CRUSH IT! is a motivational text, a blueprint and guide for those who want to translate their passion into a business. Using the author’s life as an example, this book details how everyone can “crush it,” i.e., realize the possibility of living their passion, determining their livelihood and making a living off of what they love to do.
Talent is Overrated explores the top performers in a number of fields to get at the bottom of just what makes them great. Contrary to what most of us intuitively think about skill, this book offers enticing evidence that top performance in any field are not determined by their inborn talent, but by deliberate efforts over many years.
This book explores the cognitive psychology of good design and what makes a product that responds to users’ needs. The author develops the common barriers to good design, how to reduce and fix errors, and how to bring users and technology closer together.
The Ultimate Sales Machine offers twelve key strategies for improving how we do business, as well as other methods and tools to help you work smarter and more effectively in all aspects of your business, from management to marketing and sales.
The Power of Full Engagement investigates the formula for peak performance by examining the causes and qualities of our many energy sources of energy. The authors offer tricks and methods on how to nurture those sources of energy in a way that helps us live fulfilling lives that adhere to our deepest values.
The Art of the Start offers a brief overview of some of the key aspects of starting and running a business. It covers topics such as pitching for funding, recruiting the right people, and building a successful brand.
Originally published in 1984, Guerrilla Marketing is a classic must-read for marketers. It explains how small firms with limited marketing budgets can still compete with bigger competitors by getting creative.
Hey Whipple, Squeeze This! has become a seminal guide to the world of advertising for those who have been in the business for decades, for newcomers, and for anybody intrigued by what happens when creativity meets commerce. The title is an irreverent nod to an unconventional 1970s campaign for Charmin toilet paper that featured an annoying shop clerk called Mr Whipple, who couldn’t stop squeezing the product. It sets the tone for Sullivan’s honest and practical insights into the sometimes crazy creative process of advertising.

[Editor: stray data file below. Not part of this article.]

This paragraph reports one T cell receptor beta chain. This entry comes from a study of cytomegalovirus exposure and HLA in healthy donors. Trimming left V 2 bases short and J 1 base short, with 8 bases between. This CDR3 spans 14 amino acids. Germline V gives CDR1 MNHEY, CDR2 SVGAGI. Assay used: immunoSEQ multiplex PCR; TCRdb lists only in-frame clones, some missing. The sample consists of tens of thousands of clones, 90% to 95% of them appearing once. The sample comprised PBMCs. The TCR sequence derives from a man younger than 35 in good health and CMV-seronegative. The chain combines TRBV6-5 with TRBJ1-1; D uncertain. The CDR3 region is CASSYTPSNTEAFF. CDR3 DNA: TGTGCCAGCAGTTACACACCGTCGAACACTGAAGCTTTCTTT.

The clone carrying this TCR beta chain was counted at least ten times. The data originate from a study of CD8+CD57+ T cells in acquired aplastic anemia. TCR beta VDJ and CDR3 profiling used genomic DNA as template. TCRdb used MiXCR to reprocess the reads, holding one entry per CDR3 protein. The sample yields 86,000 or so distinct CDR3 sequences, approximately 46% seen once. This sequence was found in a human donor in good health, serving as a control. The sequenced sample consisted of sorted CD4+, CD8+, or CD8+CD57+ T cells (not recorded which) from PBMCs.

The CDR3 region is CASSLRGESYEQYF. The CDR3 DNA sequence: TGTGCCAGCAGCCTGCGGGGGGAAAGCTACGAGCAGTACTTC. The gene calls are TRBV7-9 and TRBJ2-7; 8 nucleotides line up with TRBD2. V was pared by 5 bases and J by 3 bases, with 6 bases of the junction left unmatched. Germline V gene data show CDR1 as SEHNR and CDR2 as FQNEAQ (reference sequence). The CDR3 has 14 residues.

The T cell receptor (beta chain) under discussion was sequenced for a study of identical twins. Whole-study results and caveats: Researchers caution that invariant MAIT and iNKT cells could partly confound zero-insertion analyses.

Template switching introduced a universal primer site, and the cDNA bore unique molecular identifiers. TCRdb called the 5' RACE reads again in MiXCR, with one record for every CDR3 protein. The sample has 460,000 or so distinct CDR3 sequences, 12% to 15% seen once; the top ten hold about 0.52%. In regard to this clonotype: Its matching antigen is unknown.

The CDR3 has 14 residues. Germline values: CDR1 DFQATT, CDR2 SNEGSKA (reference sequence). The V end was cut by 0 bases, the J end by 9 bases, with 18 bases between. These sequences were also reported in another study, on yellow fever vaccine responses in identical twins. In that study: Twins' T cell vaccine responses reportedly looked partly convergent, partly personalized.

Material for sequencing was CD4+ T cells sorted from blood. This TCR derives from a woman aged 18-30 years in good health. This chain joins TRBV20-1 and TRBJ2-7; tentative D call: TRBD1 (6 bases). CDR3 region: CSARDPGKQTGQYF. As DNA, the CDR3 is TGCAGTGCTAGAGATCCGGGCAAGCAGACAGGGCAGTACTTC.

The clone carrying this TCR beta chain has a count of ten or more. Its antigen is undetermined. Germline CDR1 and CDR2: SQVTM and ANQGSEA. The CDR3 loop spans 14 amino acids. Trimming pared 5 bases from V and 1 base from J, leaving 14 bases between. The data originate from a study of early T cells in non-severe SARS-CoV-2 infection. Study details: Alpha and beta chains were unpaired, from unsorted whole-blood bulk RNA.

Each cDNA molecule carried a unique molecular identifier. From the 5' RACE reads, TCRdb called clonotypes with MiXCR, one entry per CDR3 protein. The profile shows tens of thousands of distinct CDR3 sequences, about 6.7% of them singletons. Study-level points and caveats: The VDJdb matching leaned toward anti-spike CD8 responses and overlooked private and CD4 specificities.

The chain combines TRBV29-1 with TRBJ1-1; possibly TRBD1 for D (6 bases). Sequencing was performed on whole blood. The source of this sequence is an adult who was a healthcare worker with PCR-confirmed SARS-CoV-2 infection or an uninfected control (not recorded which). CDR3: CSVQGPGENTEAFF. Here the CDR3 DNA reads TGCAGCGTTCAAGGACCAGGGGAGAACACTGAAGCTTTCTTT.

In The Effective Executive, author Peter Drucker offers a step-by-step guide to becoming a more productive and effective executive. By mastering a few procedures and principles, you can develop your own capacities as a leader and also support your employees’ strengths, with the goal of improving results across your organization.
Making Ideas Happen deals with the obstacles that lie between your ideas and their implementation. It offers insight into the ways in which successful individuals and creative departments overcome these obstacles, by offering real-life examples from some of the world’s leading brands and creative minds.
Competitive Strategy presents a thorough examination of the nature of industry competition as well as the common strategies that successful businesses employ to get ahead. It not only offers valuable insights into how to compete in the market, but also reveals how companies can use their competitors’ information to best them at their own game.
Outliers is an examination of individuals who achieve a level of success – in math, sports, law, or any pursuit, really – so extraordinary that it lies outside the realm of normal experience.
We often think these outliers possess some mysterious innate ability that helps them rise to the top of their fields, but other factors, like family, culture or even birthdates, can have a huge effect on success, too.
The 7 Habits of Highly Effective People (1989) introduces the habits which single out people who deal particularly effectively with the world around them. Covey believes that people who lead successful and fulfilling lives do not pursue the state of individual independence as their ultimate goal, but instead align themselves internally with universal principles such as honesty and integrity.